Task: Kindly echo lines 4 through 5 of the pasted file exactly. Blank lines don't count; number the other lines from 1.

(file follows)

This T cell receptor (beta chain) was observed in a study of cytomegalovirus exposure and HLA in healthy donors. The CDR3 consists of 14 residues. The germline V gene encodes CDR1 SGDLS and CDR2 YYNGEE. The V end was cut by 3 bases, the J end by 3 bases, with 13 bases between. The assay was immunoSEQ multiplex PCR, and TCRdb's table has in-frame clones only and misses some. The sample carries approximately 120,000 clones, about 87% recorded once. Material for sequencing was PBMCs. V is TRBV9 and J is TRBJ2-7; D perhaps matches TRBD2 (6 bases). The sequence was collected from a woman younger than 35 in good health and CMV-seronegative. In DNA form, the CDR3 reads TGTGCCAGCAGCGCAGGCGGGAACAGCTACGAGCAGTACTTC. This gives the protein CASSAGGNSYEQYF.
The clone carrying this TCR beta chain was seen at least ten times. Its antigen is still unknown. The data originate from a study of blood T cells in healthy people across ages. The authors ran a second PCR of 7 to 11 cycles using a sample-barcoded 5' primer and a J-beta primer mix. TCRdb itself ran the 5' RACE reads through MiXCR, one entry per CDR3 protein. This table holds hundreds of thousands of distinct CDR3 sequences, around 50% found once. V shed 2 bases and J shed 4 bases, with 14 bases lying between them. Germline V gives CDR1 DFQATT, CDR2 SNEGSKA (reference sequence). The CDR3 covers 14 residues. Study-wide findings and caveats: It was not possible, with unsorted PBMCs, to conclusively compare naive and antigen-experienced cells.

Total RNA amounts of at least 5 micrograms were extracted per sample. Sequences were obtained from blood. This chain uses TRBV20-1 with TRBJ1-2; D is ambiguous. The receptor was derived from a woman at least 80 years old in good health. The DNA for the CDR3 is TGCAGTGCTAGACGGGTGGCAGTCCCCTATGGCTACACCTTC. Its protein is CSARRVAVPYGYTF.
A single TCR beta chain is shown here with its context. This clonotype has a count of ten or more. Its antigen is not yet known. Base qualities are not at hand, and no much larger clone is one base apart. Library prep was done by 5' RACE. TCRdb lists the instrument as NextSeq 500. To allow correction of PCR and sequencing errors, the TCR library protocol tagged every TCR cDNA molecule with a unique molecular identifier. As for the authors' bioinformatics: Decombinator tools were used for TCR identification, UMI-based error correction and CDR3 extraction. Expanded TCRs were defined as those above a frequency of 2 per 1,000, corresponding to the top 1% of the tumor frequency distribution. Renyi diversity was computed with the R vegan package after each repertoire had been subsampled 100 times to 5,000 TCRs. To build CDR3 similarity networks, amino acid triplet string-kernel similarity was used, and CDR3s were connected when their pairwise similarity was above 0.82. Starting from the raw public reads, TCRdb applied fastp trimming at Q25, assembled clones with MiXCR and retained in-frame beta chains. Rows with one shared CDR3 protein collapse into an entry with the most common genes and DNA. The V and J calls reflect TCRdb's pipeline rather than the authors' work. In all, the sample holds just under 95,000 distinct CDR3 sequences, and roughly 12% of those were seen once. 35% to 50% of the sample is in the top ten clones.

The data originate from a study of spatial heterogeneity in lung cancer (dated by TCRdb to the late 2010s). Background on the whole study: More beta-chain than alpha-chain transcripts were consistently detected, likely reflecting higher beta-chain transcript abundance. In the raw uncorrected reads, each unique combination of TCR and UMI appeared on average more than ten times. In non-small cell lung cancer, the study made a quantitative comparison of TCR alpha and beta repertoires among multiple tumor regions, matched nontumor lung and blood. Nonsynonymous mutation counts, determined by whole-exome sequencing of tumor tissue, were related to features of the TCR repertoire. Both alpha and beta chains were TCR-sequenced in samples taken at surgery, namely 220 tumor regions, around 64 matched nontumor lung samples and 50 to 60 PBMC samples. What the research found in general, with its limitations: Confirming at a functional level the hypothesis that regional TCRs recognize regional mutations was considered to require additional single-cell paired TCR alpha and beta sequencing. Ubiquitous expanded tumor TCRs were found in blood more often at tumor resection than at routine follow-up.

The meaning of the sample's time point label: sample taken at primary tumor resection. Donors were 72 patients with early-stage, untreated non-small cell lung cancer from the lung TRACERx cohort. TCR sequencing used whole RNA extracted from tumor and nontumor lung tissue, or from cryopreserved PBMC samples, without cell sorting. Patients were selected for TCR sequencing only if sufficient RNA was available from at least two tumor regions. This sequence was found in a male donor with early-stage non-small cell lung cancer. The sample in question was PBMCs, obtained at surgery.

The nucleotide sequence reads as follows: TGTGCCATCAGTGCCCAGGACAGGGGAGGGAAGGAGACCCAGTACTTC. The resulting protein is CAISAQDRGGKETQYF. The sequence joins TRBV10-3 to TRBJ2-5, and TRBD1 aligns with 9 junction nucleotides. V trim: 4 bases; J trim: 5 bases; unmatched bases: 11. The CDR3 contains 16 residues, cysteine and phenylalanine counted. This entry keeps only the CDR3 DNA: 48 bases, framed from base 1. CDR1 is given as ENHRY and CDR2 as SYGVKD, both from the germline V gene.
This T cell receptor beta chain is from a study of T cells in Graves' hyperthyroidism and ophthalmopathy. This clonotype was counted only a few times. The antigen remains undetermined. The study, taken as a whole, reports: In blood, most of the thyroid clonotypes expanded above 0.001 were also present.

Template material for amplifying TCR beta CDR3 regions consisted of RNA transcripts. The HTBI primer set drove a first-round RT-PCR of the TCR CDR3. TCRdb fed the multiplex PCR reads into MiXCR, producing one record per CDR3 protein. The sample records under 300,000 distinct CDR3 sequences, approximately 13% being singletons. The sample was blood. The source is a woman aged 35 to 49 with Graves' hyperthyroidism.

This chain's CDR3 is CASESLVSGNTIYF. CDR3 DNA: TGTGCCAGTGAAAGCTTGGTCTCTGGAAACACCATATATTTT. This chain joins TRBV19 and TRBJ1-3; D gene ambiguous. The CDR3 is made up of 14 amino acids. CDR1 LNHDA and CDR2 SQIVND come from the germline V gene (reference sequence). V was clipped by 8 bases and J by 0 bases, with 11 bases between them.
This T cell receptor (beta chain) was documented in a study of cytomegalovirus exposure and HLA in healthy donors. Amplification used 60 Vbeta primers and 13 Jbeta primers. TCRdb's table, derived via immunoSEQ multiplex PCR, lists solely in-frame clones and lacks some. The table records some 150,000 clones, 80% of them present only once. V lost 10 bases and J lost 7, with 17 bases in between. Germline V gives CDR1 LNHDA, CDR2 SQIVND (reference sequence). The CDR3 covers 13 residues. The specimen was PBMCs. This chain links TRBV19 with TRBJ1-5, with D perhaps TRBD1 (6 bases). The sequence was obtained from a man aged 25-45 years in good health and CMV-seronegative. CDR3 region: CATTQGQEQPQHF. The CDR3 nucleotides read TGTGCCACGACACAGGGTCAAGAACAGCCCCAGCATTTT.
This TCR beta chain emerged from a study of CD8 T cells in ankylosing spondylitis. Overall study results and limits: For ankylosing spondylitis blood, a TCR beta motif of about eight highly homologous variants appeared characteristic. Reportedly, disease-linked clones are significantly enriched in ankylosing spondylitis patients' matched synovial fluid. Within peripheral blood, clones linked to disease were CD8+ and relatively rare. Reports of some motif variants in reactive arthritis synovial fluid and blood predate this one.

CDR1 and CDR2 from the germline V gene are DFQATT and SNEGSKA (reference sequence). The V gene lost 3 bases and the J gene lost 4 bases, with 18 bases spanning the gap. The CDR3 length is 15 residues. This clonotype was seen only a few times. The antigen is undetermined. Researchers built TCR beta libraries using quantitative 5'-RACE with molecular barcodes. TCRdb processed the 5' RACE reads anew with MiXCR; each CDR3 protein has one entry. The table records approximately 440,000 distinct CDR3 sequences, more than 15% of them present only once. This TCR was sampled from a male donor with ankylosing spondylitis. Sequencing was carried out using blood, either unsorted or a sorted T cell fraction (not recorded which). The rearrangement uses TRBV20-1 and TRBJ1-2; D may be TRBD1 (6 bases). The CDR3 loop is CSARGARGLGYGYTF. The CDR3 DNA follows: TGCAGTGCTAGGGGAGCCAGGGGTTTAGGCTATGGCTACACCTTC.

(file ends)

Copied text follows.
A single TCR beta chain is shown here with its context. This clonotype has a count of ten or more. Its antigen is not yet known. Base qualities are not at hand, and no much larger clone is one base apart. Library prep was done by 5' RACE. TCRdb lists the instrument as NextSeq 500. To allow correction of PCR and sequencing errors, the TCR library protocol tagged every TCR cDNA molecule with a unique molecular identifier. As for the authors' bioinformatics: Decombinator tools were used for TCR identification, UMI-based error correction and CDR3 extraction. Expanded TCRs were defined as those above a frequency of 2 per 1,000, corresponding to the top 1% of the tumor frequency distribution. Renyi diversity was computed with the R vegan package after each repertoire had been subsampled 100 times to 5,000 TCRs. To build CDR3 similarity networks, amino acid triplet string-kernel similarity was used, and CDR3s were connected when their pairwise similarity was above 0.82. Starting from the raw public reads, TCRdb applied fastp trimming at Q25, assembled clones with MiXCR and retained in-frame beta chains. Rows with one shared CDR3 protein collapse into an entry with the most common genes and DNA. The V and J calls reflect TCRdb's pipeline rather than the authors' work. In all, the sample holds just under 95,000 distinct CDR3 sequences, and roughly 12% of those were seen once. 35% to 50% of the sample is in the top ten clones.

The data originate from a study of spatial heterogeneity in lung cancer (dated by TCRdb to the late 2010s). Background on the whole study: More beta-chain than alpha-chain transcripts were consistently detected, likely reflecting higher beta-chain transcript abundance. In the raw uncorrected reads, each unique combination of TCR and UMI appeared on average more than ten times. In non-small cell lung cancer, the study made a quantitative comparison of TCR alpha and beta repertoires among multiple tumor regions, matched nontumor lung and blood. Nonsynonymous mutation counts, determined by whole-exome sequencing of tumor tissue, were related to features of the TCR repertoire. Both alpha and beta chains were TCR-sequenced in samples taken at surgery, namely 220 tumor regions, around 64 matched nontumor lung samples and 50 to 60 PBMC samples. What the research found in general, with its limitations: Confirming at a functional level the hypothesis that regional TCRs recognize regional mutations was considered to require additional single-cell paired TCR alpha and beta sequencing. Ubiquitous expanded tumor TCRs were found in blood more often at tumor resection than at routine follow-up.